Amid the global health emergency caused by the novel coronavirus pandemic, more than a billion Muslims are getting ready to mark the beginning of Ramadan next week, 23 April.
The start of the Muslim holy month dedicated to fasting and prayer varies by a few hours according to location, depending on when Muslim clerics can see the crescent moon.
The month-long event will end in the evening of 23 May with the Eid al-Fitr, a festival that includes the sharing of food. This year however, the feast is at risk as people are forced to celebrate at home since all public places, like cinemas, restaurants and cafes, are closed because of the COVID-19 outbreak.
During Ramadan Muslims traditionally abstain from eating and drinking from sunrise to sunset; smoking and sexual relations are also prohibited. After sundown, they break the fast with the iftar, the main meal of the day eaten in the evening.
According to tradition, God revealed the Qurʼān to the prophet Muhammad during this month, which is regarded as one of the five pillars (duties) of Islam together with the pilgrimage to Makkah, prayer, the profession of faith, and almsgiving.
Ramadan was celebrated for the first time in 624 AD, the second year of the Hjira (622 AD), when Muhammad fled Makkah for the oasis of Yathrib (Madinah).
Tradition has it that daily fasting begins when it is possible to distinguish a white thread from a black thread. Those who do not fast, like the sick and the elderly, must pray and perform acts of charity towards the poor every day. Many parents make children observe a partial fast, half day.
This year, Ramadan will be celebrated for the first time under curfews and lockdowns with mosques and shops closed.
In Tunisia, Morocco, Algeria, Egypt, Saudi Arabia, Kuwait, Bahrain, Qatar, Jordan, Iraq and the United Arab Emirates (UAE), the authorities have banned access to mosques or placed limits to the number of people who can visit them.
To address restrictions on travel and social life, including religious ceremonies, some Muslim organisations have promoted webinars and online video conferences.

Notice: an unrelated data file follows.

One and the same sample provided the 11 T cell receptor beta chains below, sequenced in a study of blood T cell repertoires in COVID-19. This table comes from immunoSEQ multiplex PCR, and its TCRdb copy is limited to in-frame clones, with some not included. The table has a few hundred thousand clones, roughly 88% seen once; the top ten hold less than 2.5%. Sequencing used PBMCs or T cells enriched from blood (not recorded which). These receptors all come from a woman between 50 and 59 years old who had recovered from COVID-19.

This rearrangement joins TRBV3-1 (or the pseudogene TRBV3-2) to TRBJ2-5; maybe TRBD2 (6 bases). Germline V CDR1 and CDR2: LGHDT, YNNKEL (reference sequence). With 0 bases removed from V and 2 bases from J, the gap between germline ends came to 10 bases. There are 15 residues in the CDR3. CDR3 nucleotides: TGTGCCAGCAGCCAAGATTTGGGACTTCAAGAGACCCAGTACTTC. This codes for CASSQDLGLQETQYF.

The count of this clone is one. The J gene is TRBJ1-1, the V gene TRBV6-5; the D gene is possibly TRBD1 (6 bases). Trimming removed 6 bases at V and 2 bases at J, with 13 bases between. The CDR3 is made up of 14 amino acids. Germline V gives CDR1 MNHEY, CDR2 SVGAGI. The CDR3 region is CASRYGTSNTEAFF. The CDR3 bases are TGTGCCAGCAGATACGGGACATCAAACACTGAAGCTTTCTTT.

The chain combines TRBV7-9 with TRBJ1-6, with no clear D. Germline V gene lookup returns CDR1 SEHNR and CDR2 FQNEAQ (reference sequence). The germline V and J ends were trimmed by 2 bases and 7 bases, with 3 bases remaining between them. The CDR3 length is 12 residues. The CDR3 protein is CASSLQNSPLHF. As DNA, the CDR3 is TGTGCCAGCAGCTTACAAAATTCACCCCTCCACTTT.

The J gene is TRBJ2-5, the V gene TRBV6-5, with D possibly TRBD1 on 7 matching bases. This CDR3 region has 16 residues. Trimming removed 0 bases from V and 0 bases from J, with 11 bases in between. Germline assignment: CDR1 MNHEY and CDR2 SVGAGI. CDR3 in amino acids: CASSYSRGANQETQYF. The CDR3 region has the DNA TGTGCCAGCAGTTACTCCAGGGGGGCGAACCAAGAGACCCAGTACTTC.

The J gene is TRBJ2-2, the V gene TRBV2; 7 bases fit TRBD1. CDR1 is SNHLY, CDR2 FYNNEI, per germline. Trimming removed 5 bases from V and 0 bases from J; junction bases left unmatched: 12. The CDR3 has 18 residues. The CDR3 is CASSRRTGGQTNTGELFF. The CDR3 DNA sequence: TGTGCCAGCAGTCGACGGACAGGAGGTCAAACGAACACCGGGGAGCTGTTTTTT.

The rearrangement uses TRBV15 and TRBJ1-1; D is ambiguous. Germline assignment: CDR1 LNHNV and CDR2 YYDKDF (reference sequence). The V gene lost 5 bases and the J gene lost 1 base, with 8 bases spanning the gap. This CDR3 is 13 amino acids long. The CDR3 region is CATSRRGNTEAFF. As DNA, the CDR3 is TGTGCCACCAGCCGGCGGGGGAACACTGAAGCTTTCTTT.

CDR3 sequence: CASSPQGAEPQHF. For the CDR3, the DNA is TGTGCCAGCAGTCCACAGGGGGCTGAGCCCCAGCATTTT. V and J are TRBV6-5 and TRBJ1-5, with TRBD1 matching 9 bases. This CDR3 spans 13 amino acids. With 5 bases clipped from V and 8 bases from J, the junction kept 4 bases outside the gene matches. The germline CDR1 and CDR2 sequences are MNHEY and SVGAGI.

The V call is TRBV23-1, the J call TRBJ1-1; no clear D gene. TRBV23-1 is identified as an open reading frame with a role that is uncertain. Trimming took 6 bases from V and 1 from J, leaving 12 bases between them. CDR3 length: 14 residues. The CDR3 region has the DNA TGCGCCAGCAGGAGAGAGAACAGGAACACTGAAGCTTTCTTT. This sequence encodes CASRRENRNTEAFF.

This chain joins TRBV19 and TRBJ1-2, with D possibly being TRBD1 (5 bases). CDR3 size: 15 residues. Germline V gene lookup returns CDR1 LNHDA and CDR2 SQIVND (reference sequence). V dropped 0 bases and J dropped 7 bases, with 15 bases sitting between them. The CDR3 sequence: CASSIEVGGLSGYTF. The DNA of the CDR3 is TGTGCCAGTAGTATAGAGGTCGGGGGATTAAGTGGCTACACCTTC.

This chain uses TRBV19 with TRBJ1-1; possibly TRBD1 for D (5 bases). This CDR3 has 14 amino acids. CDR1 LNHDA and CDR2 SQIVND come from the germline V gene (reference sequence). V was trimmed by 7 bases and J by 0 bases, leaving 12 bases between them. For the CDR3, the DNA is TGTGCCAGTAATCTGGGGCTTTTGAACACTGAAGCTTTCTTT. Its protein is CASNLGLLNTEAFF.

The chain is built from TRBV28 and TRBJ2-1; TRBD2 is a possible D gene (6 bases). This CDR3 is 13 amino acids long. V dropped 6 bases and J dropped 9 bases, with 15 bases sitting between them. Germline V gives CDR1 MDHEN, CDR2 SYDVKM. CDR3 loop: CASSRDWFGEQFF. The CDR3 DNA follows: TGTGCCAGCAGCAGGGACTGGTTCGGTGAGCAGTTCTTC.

In addition to places of worship, the pandemic could also affect food supplies, at a time when food sharing is commonplace when fasting ends after sunset.
In Saudi Arabia, supply companies boosted their strategic reserves of consumer goods ahead of the holy month; however, questions are being asked in the kingdom and in other countries, which are under a curfew, about how people will be able to shop safely and maintain social distancing during the emergency period.
In previous years, Muslims used to decorate houses, streets and shops for the holy month. Today many are struggling even to get the food they need to feed their family.
In Egypt, some stores have begun rationing products, making it harder for larger families. In a fatwa the Grand Mufti of Egypt Shawki Allam said to look at “the positive aspects” of this period in which many people are “quarantined”, so that the health crisis can be turned “into an opportunity for bonding and forgiveness and restoring the spirit of serenity and cooperation”.
In other parts of the Middle East, the call to prayer (adhan) is being used to encourage people to stay healthy. In Kuwait the traditional call was changed to include the words “pray in your homes” instead of the traditional “come to pray”.
In Turkey, the Presidency of Religious Affairs said that “every believer in good health must fast as God commands”. Despite shortages, “fasting for healthy people does not pose particular risks in the spread of the disease.”
Finally, Ramadan at the time of the coronavirus has led to another split between Sunnis and Shias, with the former refusing to waive fasting, whilst the latter are open to suspending it for the sake of the health of people who have to work.
For example, Grand Ayatollah Al Sistani has issued a fatwa whereby the “obligation to fast” does not apply to Muslims who fear infection.